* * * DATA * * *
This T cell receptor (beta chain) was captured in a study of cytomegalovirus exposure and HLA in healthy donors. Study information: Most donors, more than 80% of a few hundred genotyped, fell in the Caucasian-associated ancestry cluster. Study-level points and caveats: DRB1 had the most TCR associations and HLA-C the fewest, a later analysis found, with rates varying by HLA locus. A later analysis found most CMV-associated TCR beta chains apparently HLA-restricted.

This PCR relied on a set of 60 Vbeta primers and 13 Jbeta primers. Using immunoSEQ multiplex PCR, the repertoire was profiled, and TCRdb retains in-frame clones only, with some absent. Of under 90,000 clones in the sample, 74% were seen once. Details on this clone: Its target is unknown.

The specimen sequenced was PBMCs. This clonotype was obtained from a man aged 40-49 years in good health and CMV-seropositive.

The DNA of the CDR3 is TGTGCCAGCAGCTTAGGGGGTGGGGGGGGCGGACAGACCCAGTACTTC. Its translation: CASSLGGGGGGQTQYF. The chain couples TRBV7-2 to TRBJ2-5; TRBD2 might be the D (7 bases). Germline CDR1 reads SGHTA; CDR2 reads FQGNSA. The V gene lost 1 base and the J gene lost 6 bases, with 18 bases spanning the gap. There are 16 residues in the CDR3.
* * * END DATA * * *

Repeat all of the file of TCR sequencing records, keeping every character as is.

This T cell receptor (beta chain) was captured in a study of cytomegalovirus exposure and HLA in healthy donors. Study information: Most donors, more than 80% of a few hundred genotyped, fell in the Caucasian-associated ancestry cluster. Study-level points and caveats: DRB1 had the most TCR associations and HLA-C the fewest, a later analysis found, with rates varying by HLA locus. A later analysis found most CMV-associated TCR beta chains apparently HLA-restricted.

This PCR relied on a set of 60 Vbeta primers and 13 Jbeta primers. Using immunoSEQ multiplex PCR, the repertoire was profiled, and TCRdb retains in-frame clones only, with some absent. Of under 90,000 clones in the sample, 74% were seen once. Details on this clone: Its target is unknown.

The specimen sequenced was PBMCs. This clonotype was obtained from a man aged 40-49 years in good health and CMV-seropositive.

The DNA of the CDR3 is TGTGCCAGCAGCTTAGGGGGTGGGGGGGGCGGACAGACCCAGTACTTC. Its translation: CASSLGGGGGGQTQYF. The chain couples TRBV7-2 to TRBJ2-5; TRBD2 might be the D (7 bases). Germline CDR1 reads SGHTA; CDR2 reads FQGNSA. The V gene lost 1 base and the J gene lost 6 bases, with 18 bases spanning the gap. There are 16 residues in the CDR3.